Sunday Vigil

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Prayer for the unity of Christians. Particular memory of the Christian communities in Europe and in the Americas.

Reading of the Word of God

Alleluia, alleluia, alleluia

Whoever lives and believes in me
will never die.

Alleluia, alleluia, alleluia

Hebrews 9, 2-3.11-14

There was a tent which comprised two compartments: the first, in which the lamp-stand, the table and the loaves of permanent offering were kept, was called the Holy Place;

then beyond the second veil, a second compartment which was called the Holy of Holies

But now Christ has come, as the high priest of all the blessings which were to come. He has passed through the greater, the more perfect tent, not made by human hands, that is, not of this created order;

and he has entered the sanctuary once and for all, taking with him not the blood of goats and bull calves, but his own blood, having won an eternal redemption.

The blood of goats and bulls and the ashes of a heifer, sprinkled on those who have incurred defilement, may restore their bodily purity.

How much more will the blood of Christ, who offered himself, blameless as he was, to God through the eternal Spirit, purify our conscience from dead actions so that we can worship the living God.


Alleluia, alleluia, alleluia

If you believe, you will see the glory of God,
thus says the Lord.

Alleluia, alleluia, alleluia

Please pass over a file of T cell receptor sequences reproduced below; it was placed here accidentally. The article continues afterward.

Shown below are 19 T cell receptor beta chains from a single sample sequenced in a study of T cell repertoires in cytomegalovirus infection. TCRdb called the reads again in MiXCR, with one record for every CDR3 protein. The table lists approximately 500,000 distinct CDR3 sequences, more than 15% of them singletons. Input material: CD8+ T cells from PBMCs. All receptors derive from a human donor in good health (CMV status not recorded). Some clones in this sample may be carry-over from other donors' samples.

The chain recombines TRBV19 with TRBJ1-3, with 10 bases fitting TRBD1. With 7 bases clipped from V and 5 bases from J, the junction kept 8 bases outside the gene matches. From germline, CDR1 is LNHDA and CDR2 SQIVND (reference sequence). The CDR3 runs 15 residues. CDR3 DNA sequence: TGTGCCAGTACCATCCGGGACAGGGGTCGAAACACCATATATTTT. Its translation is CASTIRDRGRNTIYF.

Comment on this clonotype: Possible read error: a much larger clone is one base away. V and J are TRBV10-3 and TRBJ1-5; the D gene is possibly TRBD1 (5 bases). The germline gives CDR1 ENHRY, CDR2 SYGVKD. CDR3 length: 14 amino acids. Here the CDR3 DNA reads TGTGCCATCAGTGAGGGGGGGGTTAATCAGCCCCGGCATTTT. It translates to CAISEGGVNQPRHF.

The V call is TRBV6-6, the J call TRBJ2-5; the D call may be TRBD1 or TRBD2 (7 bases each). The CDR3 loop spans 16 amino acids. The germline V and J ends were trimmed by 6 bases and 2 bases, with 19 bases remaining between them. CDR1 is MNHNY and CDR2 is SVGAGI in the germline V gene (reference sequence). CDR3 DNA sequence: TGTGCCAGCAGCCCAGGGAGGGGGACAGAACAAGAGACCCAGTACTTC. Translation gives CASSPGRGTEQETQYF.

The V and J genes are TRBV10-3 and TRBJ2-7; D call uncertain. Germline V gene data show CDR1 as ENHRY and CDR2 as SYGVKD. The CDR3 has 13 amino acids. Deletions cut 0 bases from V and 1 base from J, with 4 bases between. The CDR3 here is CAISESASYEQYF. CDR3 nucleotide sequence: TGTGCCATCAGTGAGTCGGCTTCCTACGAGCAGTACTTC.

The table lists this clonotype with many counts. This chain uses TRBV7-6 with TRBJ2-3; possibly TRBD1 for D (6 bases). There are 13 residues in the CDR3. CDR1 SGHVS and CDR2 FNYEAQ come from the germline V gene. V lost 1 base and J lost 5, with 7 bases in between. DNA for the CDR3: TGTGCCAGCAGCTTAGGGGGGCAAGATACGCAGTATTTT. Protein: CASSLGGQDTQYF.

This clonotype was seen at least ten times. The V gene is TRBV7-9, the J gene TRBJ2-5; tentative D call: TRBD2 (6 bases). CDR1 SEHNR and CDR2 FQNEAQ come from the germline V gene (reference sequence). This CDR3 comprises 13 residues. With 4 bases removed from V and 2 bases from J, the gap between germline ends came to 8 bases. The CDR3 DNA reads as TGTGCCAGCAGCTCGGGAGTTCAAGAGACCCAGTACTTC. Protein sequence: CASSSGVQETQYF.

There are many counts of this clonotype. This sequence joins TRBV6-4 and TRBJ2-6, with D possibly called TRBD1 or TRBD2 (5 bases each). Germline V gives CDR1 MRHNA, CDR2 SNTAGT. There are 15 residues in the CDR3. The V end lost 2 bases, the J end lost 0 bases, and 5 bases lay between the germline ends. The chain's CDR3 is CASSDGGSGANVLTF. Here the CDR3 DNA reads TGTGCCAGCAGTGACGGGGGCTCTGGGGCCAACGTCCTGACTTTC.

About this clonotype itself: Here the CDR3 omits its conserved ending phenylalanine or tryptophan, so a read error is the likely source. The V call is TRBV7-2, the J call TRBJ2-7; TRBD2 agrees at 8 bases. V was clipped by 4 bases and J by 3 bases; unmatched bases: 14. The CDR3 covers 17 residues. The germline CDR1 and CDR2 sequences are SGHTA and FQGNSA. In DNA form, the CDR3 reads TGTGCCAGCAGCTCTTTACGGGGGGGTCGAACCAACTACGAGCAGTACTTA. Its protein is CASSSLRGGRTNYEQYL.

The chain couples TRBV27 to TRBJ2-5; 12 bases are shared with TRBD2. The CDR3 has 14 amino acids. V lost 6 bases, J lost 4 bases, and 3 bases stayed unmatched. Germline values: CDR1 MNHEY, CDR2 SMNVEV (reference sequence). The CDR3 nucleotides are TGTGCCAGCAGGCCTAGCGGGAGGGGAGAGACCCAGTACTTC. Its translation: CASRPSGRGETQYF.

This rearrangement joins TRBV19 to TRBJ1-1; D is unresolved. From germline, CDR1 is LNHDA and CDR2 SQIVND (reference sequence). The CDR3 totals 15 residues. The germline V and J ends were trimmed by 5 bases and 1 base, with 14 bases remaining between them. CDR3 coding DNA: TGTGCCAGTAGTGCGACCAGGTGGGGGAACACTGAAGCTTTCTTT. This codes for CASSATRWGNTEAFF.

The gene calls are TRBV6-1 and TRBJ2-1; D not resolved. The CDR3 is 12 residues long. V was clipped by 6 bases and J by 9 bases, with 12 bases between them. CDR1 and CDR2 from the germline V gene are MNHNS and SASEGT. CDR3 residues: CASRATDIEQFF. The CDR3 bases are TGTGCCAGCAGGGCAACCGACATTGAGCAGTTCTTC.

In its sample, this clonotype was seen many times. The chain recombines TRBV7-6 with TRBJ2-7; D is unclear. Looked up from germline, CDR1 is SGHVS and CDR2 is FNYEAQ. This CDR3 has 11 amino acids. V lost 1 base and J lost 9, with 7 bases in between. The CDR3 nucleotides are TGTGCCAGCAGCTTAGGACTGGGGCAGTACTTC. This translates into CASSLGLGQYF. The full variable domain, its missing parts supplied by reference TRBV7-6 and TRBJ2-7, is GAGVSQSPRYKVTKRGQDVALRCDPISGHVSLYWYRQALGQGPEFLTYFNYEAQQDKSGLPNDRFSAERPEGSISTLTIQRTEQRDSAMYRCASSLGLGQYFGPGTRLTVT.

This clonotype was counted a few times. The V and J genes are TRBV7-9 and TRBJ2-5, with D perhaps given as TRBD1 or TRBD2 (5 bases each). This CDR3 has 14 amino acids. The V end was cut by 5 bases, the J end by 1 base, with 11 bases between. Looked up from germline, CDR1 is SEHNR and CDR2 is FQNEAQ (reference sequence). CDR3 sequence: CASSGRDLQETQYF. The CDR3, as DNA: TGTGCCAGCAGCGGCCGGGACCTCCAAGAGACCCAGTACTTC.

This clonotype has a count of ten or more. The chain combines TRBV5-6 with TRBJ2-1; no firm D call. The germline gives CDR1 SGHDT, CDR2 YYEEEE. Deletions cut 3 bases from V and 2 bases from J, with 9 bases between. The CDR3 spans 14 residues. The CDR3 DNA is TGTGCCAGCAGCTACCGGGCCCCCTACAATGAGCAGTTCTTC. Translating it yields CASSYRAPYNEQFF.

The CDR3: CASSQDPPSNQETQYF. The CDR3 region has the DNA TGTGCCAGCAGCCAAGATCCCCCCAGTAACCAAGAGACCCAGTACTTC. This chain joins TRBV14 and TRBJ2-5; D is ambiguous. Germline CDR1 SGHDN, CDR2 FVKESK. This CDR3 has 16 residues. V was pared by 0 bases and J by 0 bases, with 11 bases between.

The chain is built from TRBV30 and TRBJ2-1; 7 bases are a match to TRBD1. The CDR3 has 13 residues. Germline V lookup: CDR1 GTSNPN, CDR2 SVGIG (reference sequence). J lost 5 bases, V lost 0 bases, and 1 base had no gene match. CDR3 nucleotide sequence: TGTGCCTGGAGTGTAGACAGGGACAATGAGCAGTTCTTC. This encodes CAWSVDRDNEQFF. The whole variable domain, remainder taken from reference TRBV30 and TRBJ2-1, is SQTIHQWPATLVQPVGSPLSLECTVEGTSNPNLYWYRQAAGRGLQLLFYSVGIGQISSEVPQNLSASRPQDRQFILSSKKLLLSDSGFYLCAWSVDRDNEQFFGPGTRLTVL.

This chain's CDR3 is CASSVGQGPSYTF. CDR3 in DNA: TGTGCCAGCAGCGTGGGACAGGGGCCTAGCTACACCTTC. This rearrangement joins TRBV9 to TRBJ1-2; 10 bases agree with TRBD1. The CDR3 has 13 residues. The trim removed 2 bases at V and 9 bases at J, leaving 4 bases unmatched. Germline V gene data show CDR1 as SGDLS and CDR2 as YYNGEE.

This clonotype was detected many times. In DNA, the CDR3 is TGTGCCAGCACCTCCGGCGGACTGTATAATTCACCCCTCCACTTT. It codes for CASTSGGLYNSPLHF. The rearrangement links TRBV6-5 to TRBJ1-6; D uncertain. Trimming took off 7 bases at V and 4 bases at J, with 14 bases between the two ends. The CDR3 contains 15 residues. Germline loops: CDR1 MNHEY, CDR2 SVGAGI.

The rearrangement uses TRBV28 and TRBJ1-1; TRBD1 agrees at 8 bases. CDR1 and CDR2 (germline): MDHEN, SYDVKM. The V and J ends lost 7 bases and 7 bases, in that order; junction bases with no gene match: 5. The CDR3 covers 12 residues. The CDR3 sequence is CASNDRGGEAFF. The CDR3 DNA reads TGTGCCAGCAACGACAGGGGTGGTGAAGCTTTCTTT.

The Letter to the Hebrews continues to reflect on the new meaning of Jesus' high priesthood as compared with the ancient one. In the first few verses the sacred author describes, albeit briefly, the tabernacle of the covenant that Moses had made according to the instructions he had received on the mountain (8:5). What had been done in the first covenant prefigured what God would accomplish fully with Jesus. Indeed, the tabernacle of God's presence already tells us something about the new and future covenant that will be made in the new “temple,” Jesus. And it is Jesus himself who affirms that he did not come to abolish the law, but to fulfil it. The tent of the old covenant was divided into two parts: the “Holy Place,” and the “Holy of Holies,” hidden behind a curtain. The distinction between these two places is accentuated in the Letter: in the “Holy Place” are found simple things appropriate for everyday use, such as the lamp-stand, the table, and the bread of the presence, whereas in the “Holy of Holies” are kept more precious objects, shining with gold. In the first chamber the author sees the image of the earth; in the Holy of Holies he sees heaven. There was even a distinction for the ministers: all the priests could enter the first chamber, whereas only the high priest could enter the second, and only once a year, after offering a blood-sprinkled offering on the mercy-seat. This ritual shows that “the way into the sanctuary” of heaven “has not yet been disclosed.” Only with Jesus were the priesthood and the law completely changed (7:12). So far, the author has affirmed that Jesus, established as high priest, has entered heaven (4:14) and offered himself once and for all (7:27); therefore he has taken his place at the right hand of the throne of majesty (8:1) and has become the minister of the true tabernacle built by God and not by human beings (8:2). And he is carrying “real” gifts (see 10:1) to fulfil the promises of the new pact (8:6), the forgiveness of sins and definitive union with God. He can acquire these benefits because he exercises his priestly ministry not in the narrow confines of the earthly tabernacle, but in “the greater and perfect tent (not made with hands, that is, not of this creation).” And, like the High Priest, he could not enter the Holy of Holies “without taking...blood” (9.7). Indeed, he did enter with blood, but not in the old way, with the blood of animals. Jesus entered the sanctuary with his own blood. Welcomed into this mystery of salvation, the disciples already enter in the Holy of Holies with him, purified from “dead works to worship the living God.”